ANSWERS: 6
  • I believe that all schools should have a set uniform this would solve the problem.
  • No. Taking religious rights AWAY from students is just as much an intervention as forcing prayer before class on the entire student body, regardless of religious preference. The school should not be involved in the students' religious practices whatsoever.
  • yes - when in Rome, do as the Romans do!
  • Yes, but only if they have a rational basis for the prohibition that is not based solely on religious grounds. The 1st Amendment's establishment clause prohibits congress from passing laws that "respect an establishment of religion." This has been incorporated against the states through the due process clause of the 14th amendment. When it comes to regulating religious "speech" (including clothing) the establishment clause requires that the state's treatment of religious speech be neutral, both between types of religious speech and between religious and secular speech. In this context, if the school bans all clothing which is controversial or which causes a disturbance, a kid wearing a "God doesn't like gays" shirt that causes controversy can be prohibited from wearing the shirt as long as they would stop a kid from wearing gang colors or something similar. As long as the school has a secular purpose for the regulation and is neutral in its application, it doesn't violate the establishment or free exercise clauses.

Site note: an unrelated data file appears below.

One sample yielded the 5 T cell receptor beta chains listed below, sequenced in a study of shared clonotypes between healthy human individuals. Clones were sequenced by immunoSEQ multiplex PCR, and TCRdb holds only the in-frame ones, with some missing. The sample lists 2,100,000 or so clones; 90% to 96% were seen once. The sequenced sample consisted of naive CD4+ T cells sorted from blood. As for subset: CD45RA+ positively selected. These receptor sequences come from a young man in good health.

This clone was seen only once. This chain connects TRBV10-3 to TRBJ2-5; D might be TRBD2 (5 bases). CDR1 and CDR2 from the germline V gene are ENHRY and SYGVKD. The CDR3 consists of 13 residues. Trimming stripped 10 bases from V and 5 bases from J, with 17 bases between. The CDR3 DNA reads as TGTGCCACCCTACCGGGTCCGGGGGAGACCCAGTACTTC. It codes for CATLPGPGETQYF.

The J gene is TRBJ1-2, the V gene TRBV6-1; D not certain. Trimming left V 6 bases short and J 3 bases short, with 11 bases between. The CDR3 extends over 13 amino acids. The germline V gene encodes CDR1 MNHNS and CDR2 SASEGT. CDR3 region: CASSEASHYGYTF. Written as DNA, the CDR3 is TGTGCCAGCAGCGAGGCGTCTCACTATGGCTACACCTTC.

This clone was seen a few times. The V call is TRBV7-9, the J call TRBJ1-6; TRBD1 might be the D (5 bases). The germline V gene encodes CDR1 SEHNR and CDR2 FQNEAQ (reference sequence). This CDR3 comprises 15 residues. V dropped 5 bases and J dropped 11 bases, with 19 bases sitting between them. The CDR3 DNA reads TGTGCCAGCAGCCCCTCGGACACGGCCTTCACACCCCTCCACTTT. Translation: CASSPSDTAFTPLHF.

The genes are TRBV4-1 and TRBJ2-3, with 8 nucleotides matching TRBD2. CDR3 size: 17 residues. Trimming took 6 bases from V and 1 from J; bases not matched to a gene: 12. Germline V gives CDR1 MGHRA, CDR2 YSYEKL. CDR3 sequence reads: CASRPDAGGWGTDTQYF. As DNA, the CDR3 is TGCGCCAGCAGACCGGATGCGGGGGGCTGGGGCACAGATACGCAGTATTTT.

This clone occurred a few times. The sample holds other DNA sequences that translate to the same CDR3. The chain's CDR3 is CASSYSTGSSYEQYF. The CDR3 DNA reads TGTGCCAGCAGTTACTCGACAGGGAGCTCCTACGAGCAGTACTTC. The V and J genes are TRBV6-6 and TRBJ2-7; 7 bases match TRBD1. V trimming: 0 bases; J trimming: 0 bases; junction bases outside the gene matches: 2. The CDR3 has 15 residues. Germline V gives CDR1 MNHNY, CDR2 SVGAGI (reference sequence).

• No what differance does it really make wearing it or not... its not like by wearing it they are enforcing others to believe, so there is no problem
  • If the school dress code policies are not being broken, then they should be able to wear what they want.

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